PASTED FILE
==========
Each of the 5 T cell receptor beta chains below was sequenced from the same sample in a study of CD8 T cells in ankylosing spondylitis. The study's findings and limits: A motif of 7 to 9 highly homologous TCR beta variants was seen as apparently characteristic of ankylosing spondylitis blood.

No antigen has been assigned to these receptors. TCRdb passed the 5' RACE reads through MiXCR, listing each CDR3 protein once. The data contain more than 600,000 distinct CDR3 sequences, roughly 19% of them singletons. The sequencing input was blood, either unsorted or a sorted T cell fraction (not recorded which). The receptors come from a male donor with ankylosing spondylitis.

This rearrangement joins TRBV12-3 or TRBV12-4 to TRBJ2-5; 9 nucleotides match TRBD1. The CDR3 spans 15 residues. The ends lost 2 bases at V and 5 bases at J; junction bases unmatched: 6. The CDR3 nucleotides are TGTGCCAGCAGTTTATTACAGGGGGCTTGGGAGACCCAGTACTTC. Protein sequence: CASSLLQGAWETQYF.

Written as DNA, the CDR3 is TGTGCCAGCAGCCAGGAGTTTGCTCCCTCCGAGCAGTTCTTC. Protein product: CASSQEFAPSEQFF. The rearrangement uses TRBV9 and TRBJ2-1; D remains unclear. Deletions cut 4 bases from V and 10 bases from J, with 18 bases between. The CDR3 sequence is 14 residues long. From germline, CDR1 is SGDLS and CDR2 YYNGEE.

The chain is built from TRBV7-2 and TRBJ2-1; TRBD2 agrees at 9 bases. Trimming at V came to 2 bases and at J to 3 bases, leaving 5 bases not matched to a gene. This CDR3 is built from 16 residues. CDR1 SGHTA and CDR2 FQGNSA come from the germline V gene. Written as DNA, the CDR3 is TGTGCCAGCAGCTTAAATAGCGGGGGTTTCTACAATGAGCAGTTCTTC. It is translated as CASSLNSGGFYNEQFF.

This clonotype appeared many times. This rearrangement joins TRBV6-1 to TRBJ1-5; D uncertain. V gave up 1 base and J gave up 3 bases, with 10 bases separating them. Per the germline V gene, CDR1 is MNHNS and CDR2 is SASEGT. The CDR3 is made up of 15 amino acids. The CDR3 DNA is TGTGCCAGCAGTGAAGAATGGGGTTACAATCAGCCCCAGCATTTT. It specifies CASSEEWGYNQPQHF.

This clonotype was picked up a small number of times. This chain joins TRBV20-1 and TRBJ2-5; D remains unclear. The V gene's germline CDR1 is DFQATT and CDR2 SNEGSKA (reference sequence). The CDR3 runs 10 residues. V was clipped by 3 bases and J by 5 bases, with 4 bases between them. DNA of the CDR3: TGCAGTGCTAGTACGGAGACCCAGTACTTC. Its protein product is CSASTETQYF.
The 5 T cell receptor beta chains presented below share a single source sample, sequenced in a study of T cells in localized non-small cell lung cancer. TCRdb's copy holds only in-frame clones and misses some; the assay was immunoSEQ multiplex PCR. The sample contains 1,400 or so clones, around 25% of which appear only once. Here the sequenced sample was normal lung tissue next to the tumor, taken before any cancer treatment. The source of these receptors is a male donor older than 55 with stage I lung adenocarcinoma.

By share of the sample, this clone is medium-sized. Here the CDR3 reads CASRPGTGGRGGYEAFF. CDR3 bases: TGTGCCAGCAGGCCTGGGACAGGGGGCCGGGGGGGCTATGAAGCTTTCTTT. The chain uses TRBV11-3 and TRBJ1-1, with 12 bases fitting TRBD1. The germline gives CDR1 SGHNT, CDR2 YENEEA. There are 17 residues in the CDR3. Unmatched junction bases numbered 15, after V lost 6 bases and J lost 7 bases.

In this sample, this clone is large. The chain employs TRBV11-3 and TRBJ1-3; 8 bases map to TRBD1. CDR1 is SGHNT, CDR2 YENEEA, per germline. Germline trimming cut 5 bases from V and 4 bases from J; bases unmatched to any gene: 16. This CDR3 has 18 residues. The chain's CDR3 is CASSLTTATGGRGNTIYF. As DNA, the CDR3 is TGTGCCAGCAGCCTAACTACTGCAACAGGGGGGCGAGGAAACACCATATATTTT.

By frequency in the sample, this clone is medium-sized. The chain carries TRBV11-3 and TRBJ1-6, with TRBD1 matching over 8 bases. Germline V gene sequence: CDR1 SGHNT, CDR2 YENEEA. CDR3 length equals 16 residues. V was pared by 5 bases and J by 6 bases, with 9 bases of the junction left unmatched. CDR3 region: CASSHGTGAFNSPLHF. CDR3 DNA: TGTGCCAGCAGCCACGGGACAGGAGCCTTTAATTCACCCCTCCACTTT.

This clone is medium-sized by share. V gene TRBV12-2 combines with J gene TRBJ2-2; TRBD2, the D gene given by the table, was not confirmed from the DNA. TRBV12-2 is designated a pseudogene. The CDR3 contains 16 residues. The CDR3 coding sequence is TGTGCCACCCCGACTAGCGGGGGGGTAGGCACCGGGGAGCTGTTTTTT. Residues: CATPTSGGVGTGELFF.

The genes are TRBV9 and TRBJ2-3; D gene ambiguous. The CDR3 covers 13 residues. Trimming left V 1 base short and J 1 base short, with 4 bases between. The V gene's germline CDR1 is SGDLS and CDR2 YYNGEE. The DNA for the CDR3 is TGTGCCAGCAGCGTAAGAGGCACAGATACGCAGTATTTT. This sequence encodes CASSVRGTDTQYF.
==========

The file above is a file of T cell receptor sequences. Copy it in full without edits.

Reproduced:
Each of the 5 T cell receptor beta chains below was sequenced from the same sample in a study of CD8 T cells in ankylosing spondylitis. The study's findings and limits: A motif of 7 to 9 highly homologous TCR beta variants was seen as apparently characteristic of ankylosing spondylitis blood.

No antigen has been assigned to these receptors. TCRdb passed the 5' RACE reads through MiXCR, listing each CDR3 protein once. The data contain more than 600,000 distinct CDR3 sequences, roughly 19% of them singletons. The sequencing input was blood, either unsorted or a sorted T cell fraction (not recorded which). The receptors come from a male donor with ankylosing spondylitis.

This rearrangement joins TRBV12-3 or TRBV12-4 to TRBJ2-5; 9 nucleotides match TRBD1. The CDR3 spans 15 residues. The ends lost 2 bases at V and 5 bases at J; junction bases unmatched: 6. The CDR3 nucleotides are TGTGCCAGCAGTTTATTACAGGGGGCTTGGGAGACCCAGTACTTC. Protein sequence: CASSLLQGAWETQYF.

Written as DNA, the CDR3 is TGTGCCAGCAGCCAGGAGTTTGCTCCCTCCGAGCAGTTCTTC. Protein product: CASSQEFAPSEQFF. The rearrangement uses TRBV9 and TRBJ2-1; D remains unclear. Deletions cut 4 bases from V and 10 bases from J, with 18 bases between. The CDR3 sequence is 14 residues long. From germline, CDR1 is SGDLS and CDR2 YYNGEE.

The chain is built from TRBV7-2 and TRBJ2-1; TRBD2 agrees at 9 bases. Trimming at V came to 2 bases and at J to 3 bases, leaving 5 bases not matched to a gene. This CDR3 is built from 16 residues. CDR1 SGHTA and CDR2 FQGNSA come from the germline V gene. Written as DNA, the CDR3 is TGTGCCAGCAGCTTAAATAGCGGGGGTTTCTACAATGAGCAGTTCTTC. It is translated as CASSLNSGGFYNEQFF.

This clonotype appeared many times. This rearrangement joins TRBV6-1 to TRBJ1-5; D uncertain. V gave up 1 base and J gave up 3 bases, with 10 bases separating them. Per the germline V gene, CDR1 is MNHNS and CDR2 is SASEGT. The CDR3 is made up of 15 amino acids. The CDR3 DNA is TGTGCCAGCAGTGAAGAATGGGGTTACAATCAGCCCCAGCATTTT. It specifies CASSEEWGYNQPQHF.

This clonotype was picked up a small number of times. This chain joins TRBV20-1 and TRBJ2-5; D remains unclear. The V gene's germline CDR1 is DFQATT and CDR2 SNEGSKA (reference sequence). The CDR3 runs 10 residues. V was clipped by 3 bases and J by 5 bases, with 4 bases between them. DNA of the CDR3: TGCAGTGCTAGTACGGAGACCCAGTACTTC. Its protein product is CSASTETQYF.
The 5 T cell receptor beta chains presented below share a single source sample, sequenced in a study of T cells in localized non-small cell lung cancer. TCRdb's copy holds only in-frame clones and misses some; the assay was immunoSEQ multiplex PCR. The sample contains 1,400 or so clones, around 25% of which appear only once. Here the sequenced sample was normal lung tissue next to the tumor, taken before any cancer treatment. The source of these receptors is a male donor older than 55 with stage I lung adenocarcinoma.

By share of the sample, this clone is medium-sized. Here the CDR3 reads CASRPGTGGRGGYEAFF. CDR3 bases: TGTGCCAGCAGGCCTGGGACAGGGGGCCGGGGGGGCTATGAAGCTTTCTTT. The chain uses TRBV11-3 and TRBJ1-1, with 12 bases fitting TRBD1. The germline gives CDR1 SGHNT, CDR2 YENEEA. There are 17 residues in the CDR3. Unmatched junction bases numbered 15, after V lost 6 bases and J lost 7 bases.

In this sample, this clone is large. The chain employs TRBV11-3 and TRBJ1-3; 8 bases map to TRBD1. CDR1 is SGHNT, CDR2 YENEEA, per germline. Germline trimming cut 5 bases from V and 4 bases from J; bases unmatched to any gene: 16. This CDR3 has 18 residues. The chain's CDR3 is CASSLTTATGGRGNTIYF. As DNA, the CDR3 is TGTGCCAGCAGCCTAACTACTGCAACAGGGGGGCGAGGAAACACCATATATTTT.

By frequency in the sample, this clone is medium-sized. The chain carries TRBV11-3 and TRBJ1-6, with TRBD1 matching over 8 bases. Germline V gene sequence: CDR1 SGHNT, CDR2 YENEEA. CDR3 length equals 16 residues. V was pared by 5 bases and J by 6 bases, with 9 bases of the junction left unmatched. CDR3 region: CASSHGTGAFNSPLHF. CDR3 DNA: TGTGCCAGCAGCCACGGGACAGGAGCCTTTAATTCACCCCTCCACTTT.

This clone is medium-sized by share. V gene TRBV12-2 combines with J gene TRBJ2-2; TRBD2, the D gene given by the table, was not confirmed from the DNA. TRBV12-2 is designated a pseudogene. The CDR3 contains 16 residues. The CDR3 coding sequence is TGTGCCACCCCGACTAGCGGGGGGGTAGGCACCGGGGAGCTGTTTTTT. Residues: CATPTSGGVGTGELFF.

The genes are TRBV9 and TRBJ2-3; D gene ambiguous. The CDR3 covers 13 residues. Trimming left V 1 base short and J 1 base short, with 4 bases between. The V gene's germline CDR1 is SGDLS and CDR2 YYNGEE. The DNA for the CDR3 is TGTGCCAGCAGCGTAAGAGGCACAGATACGCAGTATTTT. This sequence encodes CASSVRGTDTQYF.